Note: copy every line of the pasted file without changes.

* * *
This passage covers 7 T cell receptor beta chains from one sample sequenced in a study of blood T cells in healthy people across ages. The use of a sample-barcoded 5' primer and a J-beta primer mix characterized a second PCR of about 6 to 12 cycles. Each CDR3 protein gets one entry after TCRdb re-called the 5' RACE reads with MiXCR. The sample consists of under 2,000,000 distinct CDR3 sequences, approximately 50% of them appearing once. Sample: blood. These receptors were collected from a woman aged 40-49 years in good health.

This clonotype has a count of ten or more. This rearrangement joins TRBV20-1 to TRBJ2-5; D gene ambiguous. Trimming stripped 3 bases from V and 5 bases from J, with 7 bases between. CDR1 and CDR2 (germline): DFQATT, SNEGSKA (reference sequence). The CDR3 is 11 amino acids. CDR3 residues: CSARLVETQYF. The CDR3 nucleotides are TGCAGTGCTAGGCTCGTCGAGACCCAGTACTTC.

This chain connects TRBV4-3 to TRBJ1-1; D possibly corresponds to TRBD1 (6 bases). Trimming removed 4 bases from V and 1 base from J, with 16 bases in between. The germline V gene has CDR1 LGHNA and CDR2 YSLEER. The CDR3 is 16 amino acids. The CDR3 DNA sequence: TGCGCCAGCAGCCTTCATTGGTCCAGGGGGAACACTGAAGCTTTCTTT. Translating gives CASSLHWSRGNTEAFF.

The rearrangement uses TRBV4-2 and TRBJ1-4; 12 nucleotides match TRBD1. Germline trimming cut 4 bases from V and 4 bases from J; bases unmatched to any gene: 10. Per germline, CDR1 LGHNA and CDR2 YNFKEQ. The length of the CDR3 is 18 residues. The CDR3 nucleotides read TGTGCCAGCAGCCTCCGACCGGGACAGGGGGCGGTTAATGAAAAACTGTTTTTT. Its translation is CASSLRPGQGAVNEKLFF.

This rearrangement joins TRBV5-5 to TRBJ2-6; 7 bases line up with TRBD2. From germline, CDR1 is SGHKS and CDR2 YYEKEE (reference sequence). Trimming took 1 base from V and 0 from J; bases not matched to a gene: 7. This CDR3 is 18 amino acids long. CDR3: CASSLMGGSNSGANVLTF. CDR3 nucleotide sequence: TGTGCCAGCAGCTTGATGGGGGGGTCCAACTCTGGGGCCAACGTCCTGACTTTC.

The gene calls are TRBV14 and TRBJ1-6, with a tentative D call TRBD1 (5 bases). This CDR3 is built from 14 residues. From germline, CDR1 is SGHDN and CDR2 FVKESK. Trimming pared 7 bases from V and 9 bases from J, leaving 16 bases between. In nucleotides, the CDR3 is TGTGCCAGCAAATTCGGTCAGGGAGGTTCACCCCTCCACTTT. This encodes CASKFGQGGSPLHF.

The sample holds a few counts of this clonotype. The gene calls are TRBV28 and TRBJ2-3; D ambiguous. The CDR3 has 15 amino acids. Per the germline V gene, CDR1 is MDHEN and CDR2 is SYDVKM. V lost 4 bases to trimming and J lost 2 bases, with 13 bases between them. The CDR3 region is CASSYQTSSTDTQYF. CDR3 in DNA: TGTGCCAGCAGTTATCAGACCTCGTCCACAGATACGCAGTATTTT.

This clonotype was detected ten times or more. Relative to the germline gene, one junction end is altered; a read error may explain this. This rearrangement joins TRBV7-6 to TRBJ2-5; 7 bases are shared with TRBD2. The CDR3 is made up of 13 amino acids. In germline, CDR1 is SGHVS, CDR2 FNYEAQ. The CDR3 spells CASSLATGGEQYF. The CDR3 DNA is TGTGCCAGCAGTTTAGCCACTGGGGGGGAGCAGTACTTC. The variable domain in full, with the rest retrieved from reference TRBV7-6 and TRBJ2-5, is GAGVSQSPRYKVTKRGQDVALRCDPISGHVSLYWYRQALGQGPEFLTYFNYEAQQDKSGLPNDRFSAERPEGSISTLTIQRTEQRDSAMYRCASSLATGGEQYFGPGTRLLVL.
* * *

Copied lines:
This passage covers 7 T cell receptor beta chains from one sample sequenced in a study of blood T cells in healthy people across ages. The use of a sample-barcoded 5' primer and a J-beta primer mix characterized a second PCR of about 6 to 12 cycles. Each CDR3 protein gets one entry after TCRdb re-called the 5' RACE reads with MiXCR. The sample consists of under 2,000,000 distinct CDR3 sequences, approximately 50% of them appearing once. Sample: blood. These receptors were collected from a woman aged 40-49 years in good health.

This clonotype has a count of ten or more. This rearrangement joins TRBV20-1 to TRBJ2-5; D gene ambiguous. Trimming stripped 3 bases from V and 5 bases from J, with 7 bases between. CDR1 and CDR2 (germline): DFQATT, SNEGSKA (reference sequence). The CDR3 is 11 amino acids. CDR3 residues: CSARLVETQYF. The CDR3 nucleotides are TGCAGTGCTAGGCTCGTCGAGACCCAGTACTTC.

This chain connects TRBV4-3 to TRBJ1-1; D possibly corresponds to TRBD1 (6 bases). Trimming removed 4 bases from V and 1 base from J, with 16 bases in between. The germline V gene has CDR1 LGHNA and CDR2 YSLEER. The CDR3 is 16 amino acids. The CDR3 DNA sequence: TGCGCCAGCAGCCTTCATTGGTCCAGGGGGAACACTGAAGCTTTCTTT. Translating gives CASSLHWSRGNTEAFF.

The rearrangement uses TRBV4-2 and TRBJ1-4; 12 nucleotides match TRBD1. Germline trimming cut 4 bases from V and 4 bases from J; bases unmatched to any gene: 10. Per germline, CDR1 LGHNA and CDR2 YNFKEQ. The length of the CDR3 is 18 residues. The CDR3 nucleotides read TGTGCCAGCAGCCTCCGACCGGGACAGGGGGCGGTTAATGAAAAACTGTTTTTT. Its translation is CASSLRPGQGAVNEKLFF.

This rearrangement joins TRBV5-5 to TRBJ2-6; 7 bases line up with TRBD2. From germline, CDR1 is SGHKS and CDR2 YYEKEE (reference sequence). Trimming took 1 base from V and 0 from J; bases not matched to a gene: 7. This CDR3 is 18 amino acids long. CDR3: CASSLMGGSNSGANVLTF. CDR3 nucleotide sequence: TGTGCCAGCAGCTTGATGGGGGGGTCCAACTCTGGGGCCAACGTCCTGACTTTC.

The gene calls are TRBV14 and TRBJ1-6, with a tentative D call TRBD1 (5 bases). This CDR3 is built from 14 residues. From germline, CDR1 is SGHDN and CDR2 FVKESK. Trimming pared 7 bases from V and 9 bases from J, leaving 16 bases between. In nucleotides, the CDR3 is TGTGCCAGCAAATTCGGTCAGGGAGGTTCACCCCTCCACTTT. This encodes CASKFGQGGSPLHF.

The sample holds a few counts of this clonotype. The gene calls are TRBV28 and TRBJ2-3; D ambiguous. The CDR3 has 15 amino acids. Per the germline V gene, CDR1 is MDHEN and CDR2 is SYDVKM. V lost 4 bases to trimming and J lost 2 bases, with 13 bases between them. The CDR3 region is CASSYQTSSTDTQYF. CDR3 in DNA: TGTGCCAGCAGTTATCAGACCTCGTCCACAGATACGCAGTATTTT.

This clonotype was detected ten times or more. Relative to the germline gene, one junction end is altered; a read error may explain this. This rearrangement joins TRBV7-6 to TRBJ2-5; 7 bases are shared with TRBD2. The CDR3 is made up of 13 amino acids. In germline, CDR1 is SGHVS, CDR2 FNYEAQ. The CDR3 spells CASSLATGGEQYF. The CDR3 DNA is TGTGCCAGCAGTTTAGCCACTGGGGGGGAGCAGTACTTC. The variable domain in full, with the rest retrieved from reference TRBV7-6 and TRBJ2-5, is GAGVSQSPRYKVTKRGQDVALRCDPISGHVSLYWYRQALGQGPEFLTYFNYEAQQDKSGLPNDRFSAERPEGSISTLTIQRTEQRDSAMYRCASSLATGGEQYFGPGTRLLVL.